Unless there is a very good reason, your expected growth rate should be somewhere in line with the above.
For our example, let’s pretend you estimate growth (on a per-share basis) at 6% a year.
Dividends are the most straightforward. Use the company’s current dividend yield. For our example, we will assume the stock has a 3% dividend yield.
To summarize, our estimates are below:
- P/E Ratio change of 25% (20 divided by 16)
- Growth rate of 6%
- Dividend yield of 3%
You still can’t calculate expected total return. The time it takes the company to reach fair value factors into the calculation as well.
Based on my analysis, the overall market mean reverts on average over a 6 year period. Benjamin Graham typically held his value stocks for 2 years. If they didn’t hit fair value in 2 years (or even if they did) they were sold.
If there is a catalyst in place, reaching fair value could happen very quickly. If not, it could take a very long time (if ever – you could have calculated your fair value multiple incorrectly).
I believe 6 years is a very conservative estimate of reaching fair value. It’s better to be conservative and err on the side of caution. We will use 6 years for our example.
Our 25% P/E ratio change over 6 years needs to be annualized. To annualize returns, do the following:
(1 + P/E Ratio Change) ^ (1/# Years) -1
Using our example, this comes to 3.8% on an annual basis. Plugging the numbers into our formula, we get:
+ 3% Dividend Yield
+ 6% Growth Rate
+ 3.8% P/E Ratio Change
= 12.8% Expected Total Returns
Using our expectations above, we get an expected total return of 12.8%.
There is a lot that can go wrong with total return investing…
Level of Certainty in Estimations
There are no perfect solutions in investing.
Total return captures the essence of what drives returns in the stock market.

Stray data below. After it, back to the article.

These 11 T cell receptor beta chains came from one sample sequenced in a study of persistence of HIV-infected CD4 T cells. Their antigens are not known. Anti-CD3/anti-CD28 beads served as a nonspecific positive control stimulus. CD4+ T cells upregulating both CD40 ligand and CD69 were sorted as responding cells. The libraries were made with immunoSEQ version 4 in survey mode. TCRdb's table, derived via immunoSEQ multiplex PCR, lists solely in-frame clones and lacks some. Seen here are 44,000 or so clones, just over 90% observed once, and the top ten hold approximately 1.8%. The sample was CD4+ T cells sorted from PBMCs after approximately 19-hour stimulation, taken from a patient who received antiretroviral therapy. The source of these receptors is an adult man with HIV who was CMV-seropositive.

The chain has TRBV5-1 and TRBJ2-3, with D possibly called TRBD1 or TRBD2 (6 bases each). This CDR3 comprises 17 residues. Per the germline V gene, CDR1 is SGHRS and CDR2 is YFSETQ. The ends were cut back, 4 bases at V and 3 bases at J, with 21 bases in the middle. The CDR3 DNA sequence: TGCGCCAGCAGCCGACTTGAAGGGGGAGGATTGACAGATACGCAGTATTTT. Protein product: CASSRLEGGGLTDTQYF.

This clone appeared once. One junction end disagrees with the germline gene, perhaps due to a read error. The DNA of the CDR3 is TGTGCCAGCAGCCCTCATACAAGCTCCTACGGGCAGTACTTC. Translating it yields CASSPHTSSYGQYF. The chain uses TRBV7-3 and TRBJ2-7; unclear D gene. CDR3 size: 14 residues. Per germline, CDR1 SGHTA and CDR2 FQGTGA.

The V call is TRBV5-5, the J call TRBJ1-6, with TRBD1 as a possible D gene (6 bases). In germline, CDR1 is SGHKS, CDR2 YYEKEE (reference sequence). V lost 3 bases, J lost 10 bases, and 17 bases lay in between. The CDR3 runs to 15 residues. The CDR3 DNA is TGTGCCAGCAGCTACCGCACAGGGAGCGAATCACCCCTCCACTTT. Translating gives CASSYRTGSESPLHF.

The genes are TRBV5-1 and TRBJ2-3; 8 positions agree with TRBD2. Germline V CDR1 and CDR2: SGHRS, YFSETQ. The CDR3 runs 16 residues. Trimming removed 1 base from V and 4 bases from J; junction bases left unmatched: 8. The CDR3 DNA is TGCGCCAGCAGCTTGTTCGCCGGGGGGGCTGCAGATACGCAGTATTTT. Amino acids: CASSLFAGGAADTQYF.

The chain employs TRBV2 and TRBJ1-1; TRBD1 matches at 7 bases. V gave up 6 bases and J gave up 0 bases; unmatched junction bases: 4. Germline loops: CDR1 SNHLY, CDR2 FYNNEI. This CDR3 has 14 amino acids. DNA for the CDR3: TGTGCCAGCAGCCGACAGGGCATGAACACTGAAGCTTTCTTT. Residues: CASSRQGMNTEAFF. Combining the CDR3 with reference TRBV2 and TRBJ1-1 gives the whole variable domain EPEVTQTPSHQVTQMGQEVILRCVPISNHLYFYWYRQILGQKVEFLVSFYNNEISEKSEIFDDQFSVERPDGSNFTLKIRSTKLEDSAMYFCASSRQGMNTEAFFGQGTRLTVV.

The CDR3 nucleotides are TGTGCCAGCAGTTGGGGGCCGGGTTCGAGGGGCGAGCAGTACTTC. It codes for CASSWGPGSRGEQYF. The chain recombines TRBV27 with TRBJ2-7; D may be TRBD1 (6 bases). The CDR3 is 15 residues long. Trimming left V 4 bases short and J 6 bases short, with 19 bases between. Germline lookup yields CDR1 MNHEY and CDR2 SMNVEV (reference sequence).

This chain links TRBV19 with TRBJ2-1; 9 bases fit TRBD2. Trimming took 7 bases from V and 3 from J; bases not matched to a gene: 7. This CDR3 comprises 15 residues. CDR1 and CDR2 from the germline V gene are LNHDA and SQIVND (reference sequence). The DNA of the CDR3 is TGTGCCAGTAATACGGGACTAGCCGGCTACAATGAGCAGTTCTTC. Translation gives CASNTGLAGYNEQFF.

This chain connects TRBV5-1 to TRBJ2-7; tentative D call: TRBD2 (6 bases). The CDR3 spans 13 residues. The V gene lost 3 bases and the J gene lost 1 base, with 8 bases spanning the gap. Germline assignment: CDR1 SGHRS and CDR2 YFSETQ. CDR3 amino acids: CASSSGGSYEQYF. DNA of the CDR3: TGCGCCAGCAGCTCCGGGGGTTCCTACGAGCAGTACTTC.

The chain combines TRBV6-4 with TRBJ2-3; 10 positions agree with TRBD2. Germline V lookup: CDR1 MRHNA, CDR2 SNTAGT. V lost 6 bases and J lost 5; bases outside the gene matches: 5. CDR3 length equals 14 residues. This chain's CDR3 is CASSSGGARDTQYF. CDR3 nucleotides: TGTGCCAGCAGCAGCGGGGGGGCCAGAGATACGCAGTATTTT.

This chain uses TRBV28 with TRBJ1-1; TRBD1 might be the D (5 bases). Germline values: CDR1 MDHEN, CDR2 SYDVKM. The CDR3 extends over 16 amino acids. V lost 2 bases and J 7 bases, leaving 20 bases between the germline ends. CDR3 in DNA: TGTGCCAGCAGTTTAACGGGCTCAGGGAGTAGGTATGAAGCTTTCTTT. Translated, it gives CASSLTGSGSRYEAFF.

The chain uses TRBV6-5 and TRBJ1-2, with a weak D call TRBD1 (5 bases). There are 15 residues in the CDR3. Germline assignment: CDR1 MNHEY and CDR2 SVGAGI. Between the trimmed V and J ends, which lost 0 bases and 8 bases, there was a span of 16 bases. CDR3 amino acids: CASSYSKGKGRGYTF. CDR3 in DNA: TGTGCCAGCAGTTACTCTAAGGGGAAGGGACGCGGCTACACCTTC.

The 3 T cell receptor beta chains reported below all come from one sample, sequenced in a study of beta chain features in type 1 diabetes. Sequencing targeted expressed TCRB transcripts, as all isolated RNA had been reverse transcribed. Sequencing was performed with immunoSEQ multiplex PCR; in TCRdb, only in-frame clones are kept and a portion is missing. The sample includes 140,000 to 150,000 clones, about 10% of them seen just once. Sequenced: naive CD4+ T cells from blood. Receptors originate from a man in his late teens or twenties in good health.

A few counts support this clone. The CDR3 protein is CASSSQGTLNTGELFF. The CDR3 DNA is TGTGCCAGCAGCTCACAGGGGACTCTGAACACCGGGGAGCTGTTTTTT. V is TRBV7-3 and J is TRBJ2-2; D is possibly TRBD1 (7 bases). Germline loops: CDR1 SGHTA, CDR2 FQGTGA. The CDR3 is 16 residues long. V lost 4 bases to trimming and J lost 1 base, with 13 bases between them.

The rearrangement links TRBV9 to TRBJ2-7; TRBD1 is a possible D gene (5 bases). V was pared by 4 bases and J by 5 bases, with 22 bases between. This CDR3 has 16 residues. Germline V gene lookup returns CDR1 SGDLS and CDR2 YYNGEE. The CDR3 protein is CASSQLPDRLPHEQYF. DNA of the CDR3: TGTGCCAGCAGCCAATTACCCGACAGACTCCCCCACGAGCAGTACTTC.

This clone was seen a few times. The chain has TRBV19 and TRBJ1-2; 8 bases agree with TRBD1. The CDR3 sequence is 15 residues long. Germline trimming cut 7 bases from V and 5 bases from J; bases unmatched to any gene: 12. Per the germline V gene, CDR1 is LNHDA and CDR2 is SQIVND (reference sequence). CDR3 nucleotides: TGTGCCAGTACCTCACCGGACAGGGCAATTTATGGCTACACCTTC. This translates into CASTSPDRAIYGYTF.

The problem is with us non-time-traveling humans… Our estimates are always wrong.
This adds in another complication – level of certainty. Growth and value estimates for a stock like Coca-Cola (KO) are likely going to be more accurate than estimates for a 3 year old biotech firm.
Investors looking to come up with more accurate total return estimates should come up with multiple scenarios and the estimated probabilities of those scenarios occurring. This rewards more predictable stocks for their predictability – and (fairly) tempers expectations of more volatile stocks.
So far, this article has been all about how to use and apply the total return formula.
The next section shows the top 10 rated Dividend Aristocrats based on expected total return.
Estimated Total Returns for The Dividend Aristocrats
The top 10 Dividend Aristocrats based on estimated total return are shown below.
Note 1: Valuation return is based only on 10 year historical P/E ratio and current P/E ratio (using adjusted earnings). Cyclical businesses (like ADM, CVX, and XOM) are unfairly penalized here as earnings are depressed resulting in an inflated P/E ratio. A 6 year return to ‘fair value’ time period was used.
Note 2: Growth rates are based on a mix of Value Line estimates, my own estimates, and historical growth numbers.
You can download a spreadsheet of data for all 50 Dividend Aristocrats at the link below. The spreadsheet includes:
- All 50 Dividend Aristocrats
- Valuation, Growth, and Dividend Returns
- 10 Year Historical Average & Current Price-to-Earnings Ratios
- Total Returns
Note: The same limitations discussed in notes 1 and 2 apply to the spreadsheet as well.
Estimating total returns quantifies the assumptions you make about a stock.
Estimated total returns make comparisons across different stocks and investments easier.